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5 week old sleep advice

(5 Posts)
pickleandflux Thu 21-Jan-16 14:20:43

Just after some advice to see if we should be doing anything differently now, to set us up for good sleep habits. DD is 5 weeks and generally now sleeps 3-4 hours at a stretch including overnight. She does take quite a while to settle though and often needs a dummy to relax her enough to sleep. If we put her down drowsy but awake she will just cry, then is even harder to settle as she gets overtired. She also doesn't give much in the way of warning cues - very quickly becomes overtired and goes into meltdown. I've read about the 4th trimester but also read contradictory things about trying to establish habits of being put down/falling asleep before the 4 month sleep regression hits. I'm really confused! When did you start? We do have a vague routine of dim lights/feed upstairs at roughly the same time each night but not any extra routine yet as she won't tolerate much more awake time yet.

FATEdestiny Thu 21-Jan-16 14:36:59

At 5 weeks old just follow the baby's lead.

Truly following baby's lead iactually requires more thought than you would expect with a new baby, with it being such a uniquely special time. Especially so with your first baby.

Newborn babies (in the fourth trimester, as you mention) don't really spend any significant time awake. Like when in the womb, their passive state is sleeping and will only be woken for a need - hunger (needs a feed), uncomfortable (needs a nappy change or too hot/cold) or in pain. Then when waking, may only spend short times awake - like 20 or 30 minutes before returning to their passive state.

I say about requiring more thought than you might expect to follow a newborn baby's lead because it is all too easy to want to spend your days interacting with baby. Visitors wanting to hold baby, you wanting to coo over baby and so on. In actual fact most of baby's awake time will be taken with a feed, nappy check and then more-or-less straight back to sleep.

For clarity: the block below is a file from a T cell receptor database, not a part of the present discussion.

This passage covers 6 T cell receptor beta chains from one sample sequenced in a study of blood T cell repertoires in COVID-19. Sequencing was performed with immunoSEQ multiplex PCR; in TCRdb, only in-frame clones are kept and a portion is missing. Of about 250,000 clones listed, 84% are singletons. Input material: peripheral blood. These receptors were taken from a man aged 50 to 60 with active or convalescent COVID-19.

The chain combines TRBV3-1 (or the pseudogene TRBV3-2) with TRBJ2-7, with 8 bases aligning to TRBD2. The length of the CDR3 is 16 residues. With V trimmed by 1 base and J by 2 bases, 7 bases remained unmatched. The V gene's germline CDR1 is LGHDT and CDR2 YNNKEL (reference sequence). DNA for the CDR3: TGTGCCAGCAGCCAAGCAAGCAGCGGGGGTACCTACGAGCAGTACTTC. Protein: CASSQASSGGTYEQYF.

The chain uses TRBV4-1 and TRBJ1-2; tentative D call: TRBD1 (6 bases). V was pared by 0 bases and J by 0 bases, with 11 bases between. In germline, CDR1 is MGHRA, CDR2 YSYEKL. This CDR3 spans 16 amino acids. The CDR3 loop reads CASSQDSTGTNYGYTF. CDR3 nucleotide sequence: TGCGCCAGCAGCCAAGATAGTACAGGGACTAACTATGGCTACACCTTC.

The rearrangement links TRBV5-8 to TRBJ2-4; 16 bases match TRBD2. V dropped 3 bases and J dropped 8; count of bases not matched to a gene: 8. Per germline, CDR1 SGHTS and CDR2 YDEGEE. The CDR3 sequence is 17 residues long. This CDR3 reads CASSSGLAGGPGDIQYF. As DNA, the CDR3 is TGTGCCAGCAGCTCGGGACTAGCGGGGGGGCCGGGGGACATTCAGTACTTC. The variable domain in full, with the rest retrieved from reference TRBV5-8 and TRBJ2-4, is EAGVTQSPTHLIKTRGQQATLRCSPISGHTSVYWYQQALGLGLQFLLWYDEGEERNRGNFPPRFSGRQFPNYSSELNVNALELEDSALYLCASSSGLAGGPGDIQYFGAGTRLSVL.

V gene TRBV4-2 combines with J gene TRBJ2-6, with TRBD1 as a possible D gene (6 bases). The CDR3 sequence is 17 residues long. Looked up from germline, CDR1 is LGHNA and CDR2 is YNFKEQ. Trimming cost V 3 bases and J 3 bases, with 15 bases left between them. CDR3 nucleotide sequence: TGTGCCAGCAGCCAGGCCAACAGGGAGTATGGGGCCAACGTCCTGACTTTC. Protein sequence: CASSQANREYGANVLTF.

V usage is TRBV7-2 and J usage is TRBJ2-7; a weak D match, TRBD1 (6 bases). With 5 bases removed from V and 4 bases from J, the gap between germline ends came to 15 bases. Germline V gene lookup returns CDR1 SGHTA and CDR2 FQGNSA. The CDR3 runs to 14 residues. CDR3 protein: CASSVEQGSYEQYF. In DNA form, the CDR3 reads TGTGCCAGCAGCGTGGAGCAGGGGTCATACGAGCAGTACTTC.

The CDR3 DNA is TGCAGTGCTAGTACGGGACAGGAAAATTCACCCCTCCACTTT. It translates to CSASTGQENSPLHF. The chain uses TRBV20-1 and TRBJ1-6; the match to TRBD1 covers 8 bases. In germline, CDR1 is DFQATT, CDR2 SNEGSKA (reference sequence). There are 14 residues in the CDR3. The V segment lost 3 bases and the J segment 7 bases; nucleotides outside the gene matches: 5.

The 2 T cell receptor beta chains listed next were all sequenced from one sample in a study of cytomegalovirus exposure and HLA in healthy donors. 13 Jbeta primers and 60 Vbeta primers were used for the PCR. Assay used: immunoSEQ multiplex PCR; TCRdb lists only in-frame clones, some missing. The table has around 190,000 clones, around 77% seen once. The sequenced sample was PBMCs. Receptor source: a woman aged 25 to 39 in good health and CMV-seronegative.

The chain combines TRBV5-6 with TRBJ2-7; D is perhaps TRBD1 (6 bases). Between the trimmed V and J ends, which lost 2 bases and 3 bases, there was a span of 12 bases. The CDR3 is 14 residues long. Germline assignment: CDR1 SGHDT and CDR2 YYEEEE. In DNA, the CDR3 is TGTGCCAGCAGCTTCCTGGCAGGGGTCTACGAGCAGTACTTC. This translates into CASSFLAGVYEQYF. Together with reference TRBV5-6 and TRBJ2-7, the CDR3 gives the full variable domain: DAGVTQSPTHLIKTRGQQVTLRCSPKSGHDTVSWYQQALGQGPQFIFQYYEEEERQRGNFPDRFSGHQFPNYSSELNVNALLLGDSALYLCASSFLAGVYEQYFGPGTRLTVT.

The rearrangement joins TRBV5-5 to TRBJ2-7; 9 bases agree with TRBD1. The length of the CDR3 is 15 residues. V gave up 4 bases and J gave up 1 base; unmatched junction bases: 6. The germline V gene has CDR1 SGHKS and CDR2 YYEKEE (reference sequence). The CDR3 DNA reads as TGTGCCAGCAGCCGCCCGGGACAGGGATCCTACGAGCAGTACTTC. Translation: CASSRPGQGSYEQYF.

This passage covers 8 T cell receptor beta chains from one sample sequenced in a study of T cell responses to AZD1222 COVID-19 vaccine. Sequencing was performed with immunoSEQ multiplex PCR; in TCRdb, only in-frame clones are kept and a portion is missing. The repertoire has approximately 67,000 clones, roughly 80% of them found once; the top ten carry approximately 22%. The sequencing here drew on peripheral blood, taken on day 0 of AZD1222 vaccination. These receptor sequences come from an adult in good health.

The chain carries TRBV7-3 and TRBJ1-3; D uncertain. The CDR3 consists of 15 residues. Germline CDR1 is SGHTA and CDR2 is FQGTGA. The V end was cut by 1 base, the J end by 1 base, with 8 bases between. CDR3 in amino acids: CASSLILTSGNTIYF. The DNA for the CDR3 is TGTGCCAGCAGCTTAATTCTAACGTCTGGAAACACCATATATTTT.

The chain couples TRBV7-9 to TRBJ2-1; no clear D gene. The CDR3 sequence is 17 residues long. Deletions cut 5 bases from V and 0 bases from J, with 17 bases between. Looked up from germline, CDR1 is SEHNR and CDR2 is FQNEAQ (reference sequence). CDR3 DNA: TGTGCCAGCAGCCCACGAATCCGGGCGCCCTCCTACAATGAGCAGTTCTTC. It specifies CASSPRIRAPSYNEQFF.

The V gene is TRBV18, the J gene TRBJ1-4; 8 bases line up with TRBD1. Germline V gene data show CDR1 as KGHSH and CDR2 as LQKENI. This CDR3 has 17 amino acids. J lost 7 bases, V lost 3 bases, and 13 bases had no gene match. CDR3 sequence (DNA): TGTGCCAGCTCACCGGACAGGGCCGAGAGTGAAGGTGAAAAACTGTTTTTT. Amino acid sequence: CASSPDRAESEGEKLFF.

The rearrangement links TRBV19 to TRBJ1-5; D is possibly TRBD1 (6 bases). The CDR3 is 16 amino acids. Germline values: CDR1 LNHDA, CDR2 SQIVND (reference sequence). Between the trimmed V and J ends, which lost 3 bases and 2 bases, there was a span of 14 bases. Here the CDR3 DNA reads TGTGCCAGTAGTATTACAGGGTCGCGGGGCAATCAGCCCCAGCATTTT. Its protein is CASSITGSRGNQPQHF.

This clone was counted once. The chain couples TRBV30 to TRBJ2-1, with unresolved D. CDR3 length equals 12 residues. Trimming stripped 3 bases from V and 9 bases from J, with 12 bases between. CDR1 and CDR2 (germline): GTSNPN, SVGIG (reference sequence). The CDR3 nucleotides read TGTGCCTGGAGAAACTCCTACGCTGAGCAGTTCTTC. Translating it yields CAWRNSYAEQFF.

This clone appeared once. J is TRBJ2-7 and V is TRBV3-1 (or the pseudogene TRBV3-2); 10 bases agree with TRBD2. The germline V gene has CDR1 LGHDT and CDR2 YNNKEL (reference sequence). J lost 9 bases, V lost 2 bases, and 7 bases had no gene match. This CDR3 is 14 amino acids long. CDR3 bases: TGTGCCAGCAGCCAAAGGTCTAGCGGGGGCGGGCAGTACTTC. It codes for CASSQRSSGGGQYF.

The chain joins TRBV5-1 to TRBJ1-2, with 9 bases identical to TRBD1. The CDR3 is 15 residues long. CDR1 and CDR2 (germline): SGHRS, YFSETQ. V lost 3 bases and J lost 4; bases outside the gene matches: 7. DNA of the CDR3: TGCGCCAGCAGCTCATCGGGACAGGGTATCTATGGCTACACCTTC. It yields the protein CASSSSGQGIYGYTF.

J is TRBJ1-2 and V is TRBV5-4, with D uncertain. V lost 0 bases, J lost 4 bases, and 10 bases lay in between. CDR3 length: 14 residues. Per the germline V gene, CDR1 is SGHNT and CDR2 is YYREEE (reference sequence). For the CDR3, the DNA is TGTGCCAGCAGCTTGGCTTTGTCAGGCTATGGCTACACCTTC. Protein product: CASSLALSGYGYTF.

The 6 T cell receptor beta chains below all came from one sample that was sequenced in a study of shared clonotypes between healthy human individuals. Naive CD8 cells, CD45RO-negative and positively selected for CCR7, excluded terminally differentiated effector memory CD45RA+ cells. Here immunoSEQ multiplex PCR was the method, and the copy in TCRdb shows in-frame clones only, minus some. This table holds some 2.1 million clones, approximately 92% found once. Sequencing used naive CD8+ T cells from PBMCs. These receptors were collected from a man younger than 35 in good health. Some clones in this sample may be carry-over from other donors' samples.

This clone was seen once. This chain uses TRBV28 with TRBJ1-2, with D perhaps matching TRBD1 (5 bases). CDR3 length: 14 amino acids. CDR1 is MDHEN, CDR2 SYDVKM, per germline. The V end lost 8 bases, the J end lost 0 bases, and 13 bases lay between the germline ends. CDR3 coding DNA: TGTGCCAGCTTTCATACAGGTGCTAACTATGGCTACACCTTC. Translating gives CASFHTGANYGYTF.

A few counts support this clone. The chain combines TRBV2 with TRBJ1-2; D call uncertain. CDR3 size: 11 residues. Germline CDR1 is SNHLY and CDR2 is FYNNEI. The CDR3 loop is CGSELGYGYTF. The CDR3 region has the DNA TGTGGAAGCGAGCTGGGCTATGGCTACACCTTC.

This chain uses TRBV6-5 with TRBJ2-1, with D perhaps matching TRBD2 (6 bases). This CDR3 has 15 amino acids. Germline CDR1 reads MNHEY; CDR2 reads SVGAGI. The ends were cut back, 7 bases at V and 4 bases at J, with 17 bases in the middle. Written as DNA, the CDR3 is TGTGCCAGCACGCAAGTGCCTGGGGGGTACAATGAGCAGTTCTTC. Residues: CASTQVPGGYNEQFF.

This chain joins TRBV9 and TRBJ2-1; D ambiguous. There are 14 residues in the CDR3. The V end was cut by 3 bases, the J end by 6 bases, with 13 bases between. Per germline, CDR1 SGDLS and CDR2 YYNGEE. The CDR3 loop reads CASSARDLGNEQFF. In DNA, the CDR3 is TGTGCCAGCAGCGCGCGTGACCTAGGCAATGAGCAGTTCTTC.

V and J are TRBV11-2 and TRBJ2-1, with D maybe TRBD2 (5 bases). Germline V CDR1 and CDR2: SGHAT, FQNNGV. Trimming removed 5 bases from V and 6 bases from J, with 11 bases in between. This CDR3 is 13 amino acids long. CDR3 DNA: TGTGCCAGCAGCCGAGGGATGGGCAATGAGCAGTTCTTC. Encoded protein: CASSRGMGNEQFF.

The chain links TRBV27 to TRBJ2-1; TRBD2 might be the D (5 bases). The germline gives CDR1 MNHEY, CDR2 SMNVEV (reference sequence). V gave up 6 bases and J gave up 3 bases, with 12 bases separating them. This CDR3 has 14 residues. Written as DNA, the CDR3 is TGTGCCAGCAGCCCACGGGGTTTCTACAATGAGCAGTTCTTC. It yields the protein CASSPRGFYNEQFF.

Lots of newborn issues arise from over-tiredness because parents are forgetting that baby's passive state is not awake (like them), it is asleep.

In terms of mirroring what life was like in-utero for the baby, newborns naturally like a tight, secure, enclosed feeling of being tightly packed in the womb space. This is why baby likes being held. Swaddling creates a similar effect and aids 'putting baby down' (if you so wish). There are also mattresses you can get to mirror the enclosed feeling - sleep pods.

Likewise babies are soothed by movement, like when you were walking and baby was inside you swishing around. Hence rocking, bouncing, jiggling helps baby sleep.

Finally, as you have found, babies are naturally soothed by sucking so a dummy can help. Dummy use is also shown to reduce SIDS risk in babies.

Jw35 Thu 21-Jan-16 14:43:50

I didn't have a routine at 5 weeks, baby would fall asleep in my arms and go into a Moses basket in the front room, I'd do the evening feed then take her upstairs and put her in the Moses next to me or in my bed.

Around 8 weeks I started an evening bath followed by a feed and bed upstairs in her cot. She started sleeping through around 3 months. I still feed her to sleep at 12 months and don't put her to bed awake but she's a great sleeper. Did not have any sleep regression periods so don't worry too much.

pickleandflux Thu 21-Jan-16 14:45:14

Thanks FATE. So do most people advise starting more routine/sleep training after the first 3 months, i.e. after the 4th trimester?

eurochick Thu 21-Jan-16 14:54:42

We followed the baby 's lead until our nanny started at 8 months. She got her in a routine.

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